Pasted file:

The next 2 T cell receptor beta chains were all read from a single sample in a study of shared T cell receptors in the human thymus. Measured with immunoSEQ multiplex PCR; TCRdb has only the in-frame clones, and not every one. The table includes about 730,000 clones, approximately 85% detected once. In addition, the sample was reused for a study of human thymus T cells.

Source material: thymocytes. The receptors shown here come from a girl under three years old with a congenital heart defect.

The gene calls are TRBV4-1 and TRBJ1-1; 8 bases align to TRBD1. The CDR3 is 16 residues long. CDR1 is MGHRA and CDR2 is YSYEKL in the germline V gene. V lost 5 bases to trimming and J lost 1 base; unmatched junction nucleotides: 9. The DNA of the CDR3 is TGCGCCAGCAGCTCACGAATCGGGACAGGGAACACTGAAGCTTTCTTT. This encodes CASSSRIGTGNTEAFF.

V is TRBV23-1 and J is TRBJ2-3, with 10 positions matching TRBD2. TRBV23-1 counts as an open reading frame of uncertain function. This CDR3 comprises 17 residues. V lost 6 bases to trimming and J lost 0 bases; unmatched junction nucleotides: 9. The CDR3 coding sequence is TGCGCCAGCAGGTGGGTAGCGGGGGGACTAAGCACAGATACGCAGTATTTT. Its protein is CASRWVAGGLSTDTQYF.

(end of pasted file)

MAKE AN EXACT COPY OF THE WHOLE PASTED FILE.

The next 2 T cell receptor beta chains were all read from a single sample in a study of shared T cell receptors in the human thymus. Measured with immunoSEQ multiplex PCR; TCRdb has only the in-frame clones, and not every one. The table includes about 730,000 clones, approximately 85% detected once. In addition, the sample was reused for a study of human thymus T cells.

Source material: thymocytes. The receptors shown here come from a girl under three years old with a congenital heart defect.

The gene calls are TRBV4-1 and TRBJ1-1; 8 bases align to TRBD1. The CDR3 is 16 residues long. CDR1 is MGHRA and CDR2 is YSYEKL in the germline V gene. V lost 5 bases to trimming and J lost 1 base; unmatched junction nucleotides: 9. The DNA of the CDR3 is TGCGCCAGCAGCTCACGAATCGGGACAGGGAACACTGAAGCTTTCTTT. This encodes CASSSRIGTGNTEAFF.

V is TRBV23-1 and J is TRBJ2-3, with 10 positions matching TRBD2. TRBV23-1 counts as an open reading frame of uncertain function. This CDR3 comprises 17 residues. V lost 6 bases to trimming and J lost 0 bases; unmatched junction nucleotides: 9. The CDR3 coding sequence is TGCGCCAGCAGGTGGGTAGCGGGGGGACTAAGCACAGATACGCAGTATTTT. Its protein is CASRWVAGGLSTDTQYF.